By Manny Fernandez
In this article, I am using "WAY OLD" PAN OS. Mostly because I no longer own an updated PAN box. I am going to be installing a VM in a couple of weeks and will be doing some compare and contrast articles and some PAN VM to Fortigate VMs performance comparison so stay tuned, this could get interesting.
In PAN, rather than creating a VPN in one section, as in the Fortigate, it is broken down into pieces similar to Cisco. Cisco creates separate phase I and phase II sections and then a crypto map and an access list, etc. In the case of PAN, you need to set up what I like to call "the ingredients" for the VPN and then create the VPN "dish" itself. If you understand IPSec it's not that bad.
The graphic above was part of a deliverable I created for a customer a while back when I was running service for a reseller and installing PAN, Fortigate and plenty of Cisco ASAs. It give you a good overview of what each "ingredient" does.
Most of these sections will be under Network and then on the left, you will see the options to configure the next few sections.
In this section, we will configure the Phase I proposals. As you can see below, we have the IKE Crypto Profile and within it, we can see that we are using AES256 as the encryption scheme, the hashing or Authentication is SHA256 with a Diffie-Hellman (DH) group of 5.
IKE Crypto Profile
In the IPSec Crypto Profile section, you will define your Phase II proposals. A you can see below, we are using:
IPSec Crypto Profile
Next we will create the gateway where we will define the remote peer IP, pre-shared key, and the IKE Crypto Profile.
Under the IKE Gateway configuration, we will define:
Again, you will need to go to Network then Zones then choose the add button.
If you want to allow ping as an example to the Palo Alto device, you will need to define it under the Interface Mgmt section which is under the Network tab.
Here you can choose what you want to allow in this profile.
We will need to create a Tunnel Interface
You will need to create a new Tunnel Interface
Click the Add button the bottom left of the screen.
You can add the Interface Mgmt profile we created before by clicking the Advanced button under the Tunnel Interface configuration.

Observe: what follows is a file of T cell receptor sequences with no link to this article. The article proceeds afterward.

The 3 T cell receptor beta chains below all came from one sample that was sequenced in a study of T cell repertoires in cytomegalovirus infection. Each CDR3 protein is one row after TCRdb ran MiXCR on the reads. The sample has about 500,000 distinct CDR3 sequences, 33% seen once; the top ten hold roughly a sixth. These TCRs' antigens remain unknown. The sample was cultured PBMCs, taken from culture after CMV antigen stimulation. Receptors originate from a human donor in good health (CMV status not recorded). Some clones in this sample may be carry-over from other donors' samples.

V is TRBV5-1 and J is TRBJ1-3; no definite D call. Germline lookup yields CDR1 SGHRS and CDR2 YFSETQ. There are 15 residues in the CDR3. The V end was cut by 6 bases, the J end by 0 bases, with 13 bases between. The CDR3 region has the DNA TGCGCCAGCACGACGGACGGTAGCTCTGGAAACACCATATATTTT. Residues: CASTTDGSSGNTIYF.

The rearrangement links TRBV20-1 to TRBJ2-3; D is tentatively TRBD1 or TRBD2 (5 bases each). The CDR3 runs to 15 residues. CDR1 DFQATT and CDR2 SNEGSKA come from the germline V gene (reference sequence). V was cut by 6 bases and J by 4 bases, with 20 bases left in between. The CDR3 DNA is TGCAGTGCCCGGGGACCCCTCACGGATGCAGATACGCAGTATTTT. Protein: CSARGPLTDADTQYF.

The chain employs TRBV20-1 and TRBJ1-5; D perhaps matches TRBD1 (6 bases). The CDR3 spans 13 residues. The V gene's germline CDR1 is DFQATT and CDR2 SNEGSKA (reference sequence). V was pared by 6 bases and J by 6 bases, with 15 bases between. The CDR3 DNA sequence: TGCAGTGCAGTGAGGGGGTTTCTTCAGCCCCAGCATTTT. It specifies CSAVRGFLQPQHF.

Then choose OK
Finally we put the ingredients together to form the dish (VPN Tunnel).
In the screenshot above, you can see:
Next choose the Phase II selectors or the IP addresses you will be presenting in the VPN to the remote peers. This defines what is interesting traffic.
NOTE: For a true route-based VPN, you can leave this alone and it will default to 0.0.0.0/0/.
Now we will create a policy to permit traffic in and out of the tunnel.
You will need to go to Policies tab, then choose Security. Now click the Add button on the bottom left.
Choose a source zone and choose Source Address as needed.
Now choose the VPN zone we created earlier.
Choose the Application and Service / URL Category as needed. The Actions tab will tell you what to do with the matching traffic. In our case, we want to Allow . Additionally, you can send logs to an external syslog if desired.
Service / URL Category
Now that you have finished the configuration for the PAN side, you will need to commit the changes.
IMHO, the Fortigate is much easier to configure from a number of steps perspective. Lets get started.
Go to VPN and choose IPsec Tunnel then choose Create New
Give it a descriptive name as you will not be able to change after you create it, and choose Custom and Next
Unlike the PANOS where you need to create the Ingredients and then cook, the Fortigate is configured all from the same screen, save for Policies and Routes.
As you can see I have :
Again, Fortigate's Phase II is configured on the same screen as the previous screenshot.
In the ForiOS, the VPN process above will automatically create the tunnel interface for you
It will use the Interface you chose in the VPN first section to bind the tunnel interface to you.
Here we can define the "PAN Equivalent" of Interface Mgmt profile as well as the Tunnel interface with the tunnel IP.
We will need to define the policies to permit traffic in and out of the VPN Tunnel we just created.
Now you can create in reverse order simply by right-clicking the policy you just created and choose Clone in Reverse
Clone in Reverse
I have worked on PAN, Fortigate, Cisco, Checkpoint, Sidewinder, NetScreen, Watchguard and probably every single firewall that has ever been on the market….. yes including Border Manager from Novell (Don't laugh). IMHO, I think the PAN implementation can be simplified substantially. I am sure it gives a level of granularity although that is a matter of opinion either way.
Hope this helps